Tyson Fury vs Anthony Joshua and the Daniel Kinahan factor

When Tyson Fury uttered the name of Daniel Kinahan he triggered a media frenzy that has overshadowed the proposed showdown with Anthony Joshua

IT was announced last week by Sky Sports that WBA, IBF and WBO heavyweight champion Anthony Joshua and WBC boss Tyson Fury have reached a financial agreement on a two-fight deal. According to Eddie Hearn, Joshua’s promoter, the first bout “could happen” in the summer of 2021.

A lot can happen in 12 months. There appears to be at least five substantial hurdles to clear before we get to the biggest fight in British boxing history. Firstly, the boxing world is yet to prove it can operate effectively in the wake of the coronavirus pandemic let alone stage a contest of this magnitude. Secondly, Joshua is still scheduled to take on Kubrat Pulev in his next bout. Thirdly, Fury has unfinished business with Deontay Wilder and, four, WBC mandatory Dillian Whyte is pressing hard for his long-awaited shot after starting legal action against the sanctioning body. We’ll get to the fifth hurdle shortly. It’s a big one.

“It’s absolute bulls**t,” said a furious Frank Warren,
Fury’s UK promoter, when Boxing News approached him moments after the
story broke.

The Hall of Famer later clarified his position in another
phone call with BN. Though he acknowledged that talks were indeed taking
place, he did not feel that making an announcement was necessary because no
contracts had been drawn, let alone signed.

“We all know it’s a 50/50 split for the first fight with
the rematch being 60/40 for the winner. There’s nothing new here,” Warren said.
“It’s all about Hearn [trying to get attention].”

Bob Arum, the head of Top Rank and responsible for Fury’s
international dealings, agreed with Warren.

“This is bizarre,” Arum told Seconds Out. “Four to six weeks ago we reached this agreement and nothing new has been decided. There was no news made… Eddie Hearn was looking to get some press, none of the rest of us thought it was worth making a statement [at this stage].”

But it was Fury who managed to snare the attention when he
confirmed the agreement via video message on his social media channels. And it
wasn’t just his own name that was hogging it.

Three times he thanked Daniel Kinahan for getting the deal over the line. Kinahan is an Irishman, based in the United Arab Emirates, who two years ago was identified in the High Court in Dublin as a senior figure in an organised crime gang involved in international drug-trafficking operations and firearm offences. It has been reported that he is wanted for questioning over his involvement in several offences, including conspiracy to murder and drug crimes. To say he’s notorious in certain circles would be an understatement. Certain circles, but not all. Last month, Kinahan was described as an “International boxing powerbroker” by KHK Sports in Bahrain when his role as a special advisor with them was announced. 

In boxing circles, Kinahan’s involvement in the sport has been known for several years. He has brokered huge deals, sometimes under the auspices of the MTK Global management group he founded in 2012, sometimes as an independent advisor, yet he has done so largely anonymously. In 2017, MTK was taken over by Sandra Vaughn who insists Kinahan has “no ties” the company but accepts he acts as an advisor to several of their fighters.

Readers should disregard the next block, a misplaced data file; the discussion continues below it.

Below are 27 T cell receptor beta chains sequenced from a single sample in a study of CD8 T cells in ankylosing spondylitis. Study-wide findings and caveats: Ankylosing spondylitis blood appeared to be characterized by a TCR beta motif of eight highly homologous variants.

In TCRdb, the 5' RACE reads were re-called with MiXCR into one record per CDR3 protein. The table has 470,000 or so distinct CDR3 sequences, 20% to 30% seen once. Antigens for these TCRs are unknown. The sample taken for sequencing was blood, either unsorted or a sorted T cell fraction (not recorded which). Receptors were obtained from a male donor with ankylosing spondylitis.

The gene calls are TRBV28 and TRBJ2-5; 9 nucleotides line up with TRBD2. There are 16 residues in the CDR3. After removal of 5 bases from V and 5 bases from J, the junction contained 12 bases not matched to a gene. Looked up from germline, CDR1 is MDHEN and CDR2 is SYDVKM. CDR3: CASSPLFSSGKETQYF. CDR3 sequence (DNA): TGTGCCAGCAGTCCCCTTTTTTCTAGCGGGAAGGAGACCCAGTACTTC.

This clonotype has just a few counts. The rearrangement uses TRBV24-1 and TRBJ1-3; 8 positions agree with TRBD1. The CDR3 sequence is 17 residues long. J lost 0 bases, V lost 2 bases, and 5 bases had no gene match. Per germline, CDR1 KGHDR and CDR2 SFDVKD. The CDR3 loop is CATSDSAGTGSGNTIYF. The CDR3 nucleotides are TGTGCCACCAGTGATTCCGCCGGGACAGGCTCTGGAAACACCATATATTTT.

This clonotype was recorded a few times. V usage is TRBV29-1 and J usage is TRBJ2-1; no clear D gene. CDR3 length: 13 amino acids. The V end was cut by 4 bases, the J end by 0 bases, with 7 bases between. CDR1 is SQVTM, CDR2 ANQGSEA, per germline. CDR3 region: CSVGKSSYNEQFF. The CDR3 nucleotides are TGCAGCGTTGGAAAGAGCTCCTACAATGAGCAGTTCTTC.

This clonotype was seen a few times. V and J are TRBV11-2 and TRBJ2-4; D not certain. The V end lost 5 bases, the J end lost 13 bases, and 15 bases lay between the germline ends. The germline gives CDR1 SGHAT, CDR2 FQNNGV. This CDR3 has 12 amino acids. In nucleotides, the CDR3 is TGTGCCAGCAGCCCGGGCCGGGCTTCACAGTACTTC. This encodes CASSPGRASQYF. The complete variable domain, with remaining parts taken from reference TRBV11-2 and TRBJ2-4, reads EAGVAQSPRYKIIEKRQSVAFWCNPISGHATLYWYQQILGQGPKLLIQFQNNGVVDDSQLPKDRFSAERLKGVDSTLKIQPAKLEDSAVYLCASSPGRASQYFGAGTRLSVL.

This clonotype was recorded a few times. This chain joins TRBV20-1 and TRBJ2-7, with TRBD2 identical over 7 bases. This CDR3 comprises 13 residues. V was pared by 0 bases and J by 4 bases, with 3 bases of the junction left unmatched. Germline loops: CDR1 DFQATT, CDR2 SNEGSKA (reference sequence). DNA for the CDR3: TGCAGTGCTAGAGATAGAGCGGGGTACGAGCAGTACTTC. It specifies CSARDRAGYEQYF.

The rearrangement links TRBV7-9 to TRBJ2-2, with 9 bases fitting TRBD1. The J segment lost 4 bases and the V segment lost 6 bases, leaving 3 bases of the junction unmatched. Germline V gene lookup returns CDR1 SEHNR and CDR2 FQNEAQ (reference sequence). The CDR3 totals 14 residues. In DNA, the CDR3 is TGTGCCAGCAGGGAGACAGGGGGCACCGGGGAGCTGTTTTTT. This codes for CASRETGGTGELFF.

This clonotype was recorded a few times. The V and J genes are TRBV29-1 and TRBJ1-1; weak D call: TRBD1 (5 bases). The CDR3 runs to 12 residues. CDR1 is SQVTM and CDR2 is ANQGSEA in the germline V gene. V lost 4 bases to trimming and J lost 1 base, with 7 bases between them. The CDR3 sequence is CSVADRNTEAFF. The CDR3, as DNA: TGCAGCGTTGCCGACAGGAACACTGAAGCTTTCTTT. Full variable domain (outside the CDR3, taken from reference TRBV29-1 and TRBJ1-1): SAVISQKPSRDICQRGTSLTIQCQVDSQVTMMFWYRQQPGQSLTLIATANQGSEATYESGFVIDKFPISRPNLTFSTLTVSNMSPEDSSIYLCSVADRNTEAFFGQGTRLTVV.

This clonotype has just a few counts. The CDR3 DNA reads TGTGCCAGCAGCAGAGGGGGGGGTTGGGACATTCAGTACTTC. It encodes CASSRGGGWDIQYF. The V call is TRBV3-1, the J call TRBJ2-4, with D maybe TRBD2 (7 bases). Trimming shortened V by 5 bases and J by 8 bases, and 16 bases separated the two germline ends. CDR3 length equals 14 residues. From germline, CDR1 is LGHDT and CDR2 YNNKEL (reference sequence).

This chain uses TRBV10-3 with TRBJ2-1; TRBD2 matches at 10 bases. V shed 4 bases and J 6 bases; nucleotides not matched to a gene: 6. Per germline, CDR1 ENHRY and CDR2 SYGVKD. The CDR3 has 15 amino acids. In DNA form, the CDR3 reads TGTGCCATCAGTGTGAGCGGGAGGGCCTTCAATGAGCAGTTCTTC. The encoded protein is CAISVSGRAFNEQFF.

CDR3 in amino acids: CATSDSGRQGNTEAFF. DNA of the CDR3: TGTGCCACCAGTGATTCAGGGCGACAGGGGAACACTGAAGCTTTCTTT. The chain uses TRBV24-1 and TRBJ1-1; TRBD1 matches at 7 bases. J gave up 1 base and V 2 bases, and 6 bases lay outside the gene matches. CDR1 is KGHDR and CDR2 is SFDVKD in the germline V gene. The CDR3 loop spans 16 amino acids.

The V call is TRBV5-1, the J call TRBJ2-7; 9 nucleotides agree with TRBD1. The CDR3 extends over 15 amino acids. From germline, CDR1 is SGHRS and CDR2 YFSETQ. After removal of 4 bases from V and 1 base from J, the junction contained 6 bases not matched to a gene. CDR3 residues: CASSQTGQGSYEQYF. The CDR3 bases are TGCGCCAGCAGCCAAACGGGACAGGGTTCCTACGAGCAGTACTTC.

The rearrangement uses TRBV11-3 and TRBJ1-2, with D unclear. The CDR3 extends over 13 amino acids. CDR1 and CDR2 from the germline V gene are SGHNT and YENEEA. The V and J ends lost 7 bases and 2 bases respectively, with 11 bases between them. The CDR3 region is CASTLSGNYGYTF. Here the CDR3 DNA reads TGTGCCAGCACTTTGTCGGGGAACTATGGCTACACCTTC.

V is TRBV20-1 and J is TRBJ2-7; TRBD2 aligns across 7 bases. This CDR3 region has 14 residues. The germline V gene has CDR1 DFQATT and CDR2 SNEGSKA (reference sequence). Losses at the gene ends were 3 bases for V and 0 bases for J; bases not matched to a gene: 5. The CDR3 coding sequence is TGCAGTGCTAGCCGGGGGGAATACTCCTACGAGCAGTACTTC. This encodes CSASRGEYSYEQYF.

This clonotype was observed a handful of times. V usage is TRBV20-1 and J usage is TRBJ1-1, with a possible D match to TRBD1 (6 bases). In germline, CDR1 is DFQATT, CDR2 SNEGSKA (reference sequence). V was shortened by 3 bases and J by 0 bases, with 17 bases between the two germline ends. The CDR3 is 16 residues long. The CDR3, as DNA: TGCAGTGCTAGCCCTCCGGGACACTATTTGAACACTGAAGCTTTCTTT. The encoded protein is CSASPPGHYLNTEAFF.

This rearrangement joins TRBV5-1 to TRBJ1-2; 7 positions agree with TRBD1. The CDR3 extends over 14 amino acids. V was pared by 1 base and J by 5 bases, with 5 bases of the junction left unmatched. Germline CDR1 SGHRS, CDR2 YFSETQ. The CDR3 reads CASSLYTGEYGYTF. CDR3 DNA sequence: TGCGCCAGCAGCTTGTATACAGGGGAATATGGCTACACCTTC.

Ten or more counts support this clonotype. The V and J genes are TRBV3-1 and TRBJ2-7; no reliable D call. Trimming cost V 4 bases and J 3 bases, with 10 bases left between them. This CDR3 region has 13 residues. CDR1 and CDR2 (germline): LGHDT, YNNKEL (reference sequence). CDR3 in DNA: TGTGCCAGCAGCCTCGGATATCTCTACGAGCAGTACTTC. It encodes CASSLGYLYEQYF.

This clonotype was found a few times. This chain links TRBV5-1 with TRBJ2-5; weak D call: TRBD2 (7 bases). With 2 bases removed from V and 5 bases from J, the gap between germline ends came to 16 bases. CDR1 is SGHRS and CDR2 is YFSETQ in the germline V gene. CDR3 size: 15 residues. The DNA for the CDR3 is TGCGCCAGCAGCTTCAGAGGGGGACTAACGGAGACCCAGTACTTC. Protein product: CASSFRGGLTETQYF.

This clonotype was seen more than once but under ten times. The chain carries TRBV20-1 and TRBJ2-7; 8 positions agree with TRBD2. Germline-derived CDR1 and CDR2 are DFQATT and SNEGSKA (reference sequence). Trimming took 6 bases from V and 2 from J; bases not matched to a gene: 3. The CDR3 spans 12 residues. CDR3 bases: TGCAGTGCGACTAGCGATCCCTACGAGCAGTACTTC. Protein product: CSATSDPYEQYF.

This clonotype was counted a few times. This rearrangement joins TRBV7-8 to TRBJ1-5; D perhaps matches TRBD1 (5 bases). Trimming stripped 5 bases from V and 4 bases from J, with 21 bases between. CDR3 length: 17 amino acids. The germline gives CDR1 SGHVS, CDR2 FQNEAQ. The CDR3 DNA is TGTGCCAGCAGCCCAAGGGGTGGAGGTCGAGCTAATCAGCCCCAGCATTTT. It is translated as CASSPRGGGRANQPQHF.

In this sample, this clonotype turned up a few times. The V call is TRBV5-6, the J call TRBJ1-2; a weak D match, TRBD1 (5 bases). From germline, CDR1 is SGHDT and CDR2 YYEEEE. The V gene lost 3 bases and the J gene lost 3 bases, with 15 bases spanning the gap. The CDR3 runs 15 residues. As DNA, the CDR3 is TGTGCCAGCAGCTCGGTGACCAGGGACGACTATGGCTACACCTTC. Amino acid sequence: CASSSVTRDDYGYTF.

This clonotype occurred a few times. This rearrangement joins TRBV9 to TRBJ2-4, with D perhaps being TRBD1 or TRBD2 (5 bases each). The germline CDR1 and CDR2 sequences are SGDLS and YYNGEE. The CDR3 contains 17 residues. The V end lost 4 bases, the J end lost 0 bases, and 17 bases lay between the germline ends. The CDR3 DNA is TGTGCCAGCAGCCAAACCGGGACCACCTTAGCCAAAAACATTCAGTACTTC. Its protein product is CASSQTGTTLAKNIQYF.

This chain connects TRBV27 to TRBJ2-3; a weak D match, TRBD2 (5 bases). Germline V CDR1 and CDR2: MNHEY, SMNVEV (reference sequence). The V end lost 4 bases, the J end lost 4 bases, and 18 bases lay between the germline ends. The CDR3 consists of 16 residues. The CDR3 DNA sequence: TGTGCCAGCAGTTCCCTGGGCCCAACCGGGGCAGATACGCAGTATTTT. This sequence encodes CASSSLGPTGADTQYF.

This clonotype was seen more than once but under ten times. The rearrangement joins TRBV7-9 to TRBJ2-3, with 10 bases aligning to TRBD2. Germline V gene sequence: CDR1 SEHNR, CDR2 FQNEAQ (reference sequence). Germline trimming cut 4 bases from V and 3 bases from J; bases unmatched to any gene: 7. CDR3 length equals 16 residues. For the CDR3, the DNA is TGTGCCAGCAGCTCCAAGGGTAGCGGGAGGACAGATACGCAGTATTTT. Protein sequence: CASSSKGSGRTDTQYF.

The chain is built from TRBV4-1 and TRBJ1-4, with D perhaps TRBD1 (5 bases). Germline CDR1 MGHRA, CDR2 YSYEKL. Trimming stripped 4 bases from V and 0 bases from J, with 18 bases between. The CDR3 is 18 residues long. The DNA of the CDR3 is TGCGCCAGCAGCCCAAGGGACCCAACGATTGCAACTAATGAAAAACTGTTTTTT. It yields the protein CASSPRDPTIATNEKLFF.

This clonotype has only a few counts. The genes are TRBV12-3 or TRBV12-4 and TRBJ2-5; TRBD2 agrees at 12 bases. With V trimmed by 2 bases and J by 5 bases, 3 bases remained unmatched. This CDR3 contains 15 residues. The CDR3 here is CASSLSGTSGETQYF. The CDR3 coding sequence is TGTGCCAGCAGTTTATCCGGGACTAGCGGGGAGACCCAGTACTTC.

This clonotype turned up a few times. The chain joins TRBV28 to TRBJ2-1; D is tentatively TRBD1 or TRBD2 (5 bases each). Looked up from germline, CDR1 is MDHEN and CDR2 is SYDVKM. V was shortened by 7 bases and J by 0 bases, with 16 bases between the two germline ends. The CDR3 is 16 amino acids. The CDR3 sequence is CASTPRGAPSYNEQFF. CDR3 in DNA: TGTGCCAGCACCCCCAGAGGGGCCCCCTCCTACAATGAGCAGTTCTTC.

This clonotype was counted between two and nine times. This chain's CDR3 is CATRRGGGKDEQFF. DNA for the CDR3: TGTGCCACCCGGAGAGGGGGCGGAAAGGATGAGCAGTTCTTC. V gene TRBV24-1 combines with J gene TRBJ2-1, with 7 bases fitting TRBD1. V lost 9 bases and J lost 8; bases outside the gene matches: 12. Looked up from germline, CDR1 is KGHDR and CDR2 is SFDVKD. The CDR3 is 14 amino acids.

Through all of this, we’ve heard his name mentioned in
glowing terms by the fighters and trainers he represents. The comeback of Tyson Fury can be traced back to Kinahan – a
huge boxing fan – after he persuaded the fighter to return during his hiatus.
Nobody in the sport has gone on record with anything other than positivity for
a man with no criminal record.

But never before has he been given a platform quite like
this.

By uttering Kinahan’s name and highlighting his pivotal
involvement in what would be the biggest fight in British boxing history, Tyson
Fury unknowingly triggered a media frenzy. Boxing News understands
Kinahan is now keen to make public his substantial work behind the scenes in
boxing.

And this fifth hurdle, the outing of Daniel Kinahan, might
turn out to be the most difficult of the lot to clear.

“I was taken aback by Tyson Fury and his video and dropping in that name you mentioned,” Irish Prime Minister Leo Varadkar told Parliament on Thursday in response to remarks from another party leader, Labour’s Alan Kelly, about Kinahan’s involvement in the Fury-Joshua deal.

“While I cannot comment on any particular garda [Irish
police] operation,” Varadkar added, “I can certainly assure you that there has
been contact between [Ireland’s] Department of Foreign Affairs and the
authorities in the United Arab Emirates about that matter.”

The day after Fury’s video went viral, BT Sport – the heavyweight’s broadcast partner in the UK – released a statement designed to distance themselves from the fight and the kind of attention it was attracting.

“BT Sport is not currently involved in the Tyson Fury and
Anthony Joshua negotiations,” it read.

“Our broadcast agreement for the fights of Tyson Fury is
exclusively with Frank Warren’s Queensberry Promotions. We have had no dealings
with MTK or any of their representatives for this fight.